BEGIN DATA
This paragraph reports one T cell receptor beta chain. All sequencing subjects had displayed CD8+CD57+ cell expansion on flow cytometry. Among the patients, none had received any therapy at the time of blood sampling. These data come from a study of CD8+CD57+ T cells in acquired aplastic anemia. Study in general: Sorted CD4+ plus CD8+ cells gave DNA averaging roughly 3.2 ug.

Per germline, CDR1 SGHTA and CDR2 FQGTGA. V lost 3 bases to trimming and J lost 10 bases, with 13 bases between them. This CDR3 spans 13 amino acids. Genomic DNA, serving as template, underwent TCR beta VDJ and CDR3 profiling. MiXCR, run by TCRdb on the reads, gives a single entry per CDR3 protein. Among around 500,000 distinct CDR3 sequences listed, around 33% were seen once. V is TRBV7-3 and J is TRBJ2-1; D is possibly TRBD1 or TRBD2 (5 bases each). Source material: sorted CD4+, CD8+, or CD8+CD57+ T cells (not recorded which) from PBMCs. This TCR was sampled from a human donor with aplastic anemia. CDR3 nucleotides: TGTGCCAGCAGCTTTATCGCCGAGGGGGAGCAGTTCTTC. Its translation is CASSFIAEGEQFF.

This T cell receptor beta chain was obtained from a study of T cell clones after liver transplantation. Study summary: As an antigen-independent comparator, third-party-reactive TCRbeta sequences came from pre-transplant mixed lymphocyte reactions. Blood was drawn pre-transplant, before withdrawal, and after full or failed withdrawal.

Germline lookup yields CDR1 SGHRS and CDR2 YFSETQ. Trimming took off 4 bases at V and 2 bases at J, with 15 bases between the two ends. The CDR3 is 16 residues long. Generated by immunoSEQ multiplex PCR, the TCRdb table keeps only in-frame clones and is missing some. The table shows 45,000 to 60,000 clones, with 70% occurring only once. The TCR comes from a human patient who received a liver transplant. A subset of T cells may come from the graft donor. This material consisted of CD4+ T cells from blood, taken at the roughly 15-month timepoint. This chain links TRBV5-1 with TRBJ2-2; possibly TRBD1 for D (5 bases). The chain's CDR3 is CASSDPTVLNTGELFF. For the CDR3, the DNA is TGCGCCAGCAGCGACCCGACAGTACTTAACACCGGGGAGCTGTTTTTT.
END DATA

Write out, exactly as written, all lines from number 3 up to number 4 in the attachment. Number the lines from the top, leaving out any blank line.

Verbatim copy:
This T cell receptor beta chain was obtained from a study of T cell clones after liver transplantation. Study summary: As an antigen-independent comparator, third-party-reactive TCRbeta sequences came from pre-transplant mixed lymphocyte reactions. Blood was drawn pre-transplant, before withdrawal, and after full or failed withdrawal.

Germline lookup yields CDR1 SGHRS and CDR2 YFSETQ. Trimming took off 4 bases at V and 2 bases at J, with 15 bases between the two ends. The CDR3 is 16 residues long. Generated by immunoSEQ multiplex PCR, the TCRdb table keeps only in-frame clones and is missing some. The table shows 45,000 to 60,000 clones, with 70% occurring only once. The TCR comes from a human patient who received a liver transplant. A subset of T cells may come from the graft donor. This material consisted of CD4+ T cells from blood, taken at the roughly 15-month timepoint. This chain links TRBV5-1 with TRBJ2-2; possibly TRBD1 for D (5 bases). The chain's CDR3 is CASSDPTVLNTGELFF. For the CDR3, the DNA is TGCGCCAGCAGCGACCCGACAGTACTTAACACCGGGGAGCTGTTTTTT.